Why Did Japan Attack Pearl Harbor?
America's Turning Point
On an otherwise calm Sunday morning on December 7, 1941, the Japanese shocked
the world by bombing the American naval base at Pearl Harbor, Hawaii.
This 'dastardly attack' was the turning point for America and for the War.
On December 8, the nation was gathered around its radios to hear President
Roosevelt deliver his Day of Infamy
speech. That same day, Congress declared war on Japan. On December 11,
Congress declared war on Germany.
The slogan 'Remember Pearl Harbor' mobilized a nation and helped awaken the mighty war machine and economic engine that is America.
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Over 3,500 Americans were killed or wounded in 2 waves of terror lasting 2 long hours.
350 aircraft were destroyed or damaged.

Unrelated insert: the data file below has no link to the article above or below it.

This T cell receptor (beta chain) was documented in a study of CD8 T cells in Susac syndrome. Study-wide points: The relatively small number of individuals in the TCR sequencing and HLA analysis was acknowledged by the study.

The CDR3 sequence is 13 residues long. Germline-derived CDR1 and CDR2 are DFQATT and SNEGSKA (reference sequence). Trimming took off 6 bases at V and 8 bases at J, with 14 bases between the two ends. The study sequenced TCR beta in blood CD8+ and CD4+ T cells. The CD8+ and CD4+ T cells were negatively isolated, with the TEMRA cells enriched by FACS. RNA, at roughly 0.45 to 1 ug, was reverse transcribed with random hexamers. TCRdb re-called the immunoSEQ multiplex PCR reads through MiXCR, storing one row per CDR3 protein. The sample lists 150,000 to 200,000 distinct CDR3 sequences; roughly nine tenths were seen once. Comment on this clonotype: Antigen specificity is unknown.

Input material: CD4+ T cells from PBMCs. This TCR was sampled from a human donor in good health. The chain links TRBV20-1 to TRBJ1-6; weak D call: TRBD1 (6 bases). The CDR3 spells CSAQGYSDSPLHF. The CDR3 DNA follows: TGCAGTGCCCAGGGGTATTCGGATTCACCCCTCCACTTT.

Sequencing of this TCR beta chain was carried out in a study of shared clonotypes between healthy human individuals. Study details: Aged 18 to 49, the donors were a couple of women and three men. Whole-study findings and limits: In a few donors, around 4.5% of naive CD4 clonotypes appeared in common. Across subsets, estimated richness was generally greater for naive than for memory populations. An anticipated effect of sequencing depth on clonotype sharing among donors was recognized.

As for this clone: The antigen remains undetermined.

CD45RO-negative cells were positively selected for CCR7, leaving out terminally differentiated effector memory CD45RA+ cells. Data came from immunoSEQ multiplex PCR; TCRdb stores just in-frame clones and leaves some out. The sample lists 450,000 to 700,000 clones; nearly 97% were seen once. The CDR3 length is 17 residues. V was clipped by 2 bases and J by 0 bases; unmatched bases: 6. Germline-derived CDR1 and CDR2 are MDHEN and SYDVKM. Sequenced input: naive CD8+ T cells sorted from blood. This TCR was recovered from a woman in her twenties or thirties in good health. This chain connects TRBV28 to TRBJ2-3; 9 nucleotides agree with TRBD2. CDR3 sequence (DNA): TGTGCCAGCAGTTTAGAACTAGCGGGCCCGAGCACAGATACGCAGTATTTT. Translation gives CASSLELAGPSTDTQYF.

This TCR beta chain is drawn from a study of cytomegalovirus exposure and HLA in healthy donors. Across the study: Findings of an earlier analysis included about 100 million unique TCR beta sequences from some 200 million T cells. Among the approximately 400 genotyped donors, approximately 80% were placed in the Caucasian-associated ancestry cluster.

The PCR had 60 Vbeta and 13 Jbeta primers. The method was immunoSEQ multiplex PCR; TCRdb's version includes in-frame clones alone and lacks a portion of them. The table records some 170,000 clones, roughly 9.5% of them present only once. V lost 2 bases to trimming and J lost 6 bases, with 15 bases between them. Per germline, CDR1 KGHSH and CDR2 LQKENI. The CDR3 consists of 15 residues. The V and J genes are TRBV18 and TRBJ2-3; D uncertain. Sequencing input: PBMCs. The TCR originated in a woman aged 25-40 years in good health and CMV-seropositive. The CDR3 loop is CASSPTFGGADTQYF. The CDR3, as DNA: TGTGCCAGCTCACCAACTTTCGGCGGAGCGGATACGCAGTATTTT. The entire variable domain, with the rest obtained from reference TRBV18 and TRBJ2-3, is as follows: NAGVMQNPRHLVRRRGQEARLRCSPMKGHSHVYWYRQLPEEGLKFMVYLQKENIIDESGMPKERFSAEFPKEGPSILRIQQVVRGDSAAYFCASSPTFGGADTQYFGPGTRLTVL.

All 8 battleships of the U.S. Pacific Fleet were sunk or badly damaged - including the U.S.S. Arizona.
And yet all of America's aircraft carriers remained unscathed.
The sinking of the USS Arizona ended the story of the invincible battleship and
began a new story about the superiority of the mighty aircraft carrier.
Why did Japan attack?
Why was America so unprepared for this battle?
See History of Pearl Harbor
Read Eyewitness Accounts
Pearl Harbor - Casualty List - by Ship/Location
Pearl Harbor Images
Pearl Harbor Speeches, Songs, News Bulletins, and Movie Clips
List of Medal Winners
Pearl Harbor Travel (Cruises, Air, Car Rental, Hotels), and Guide Books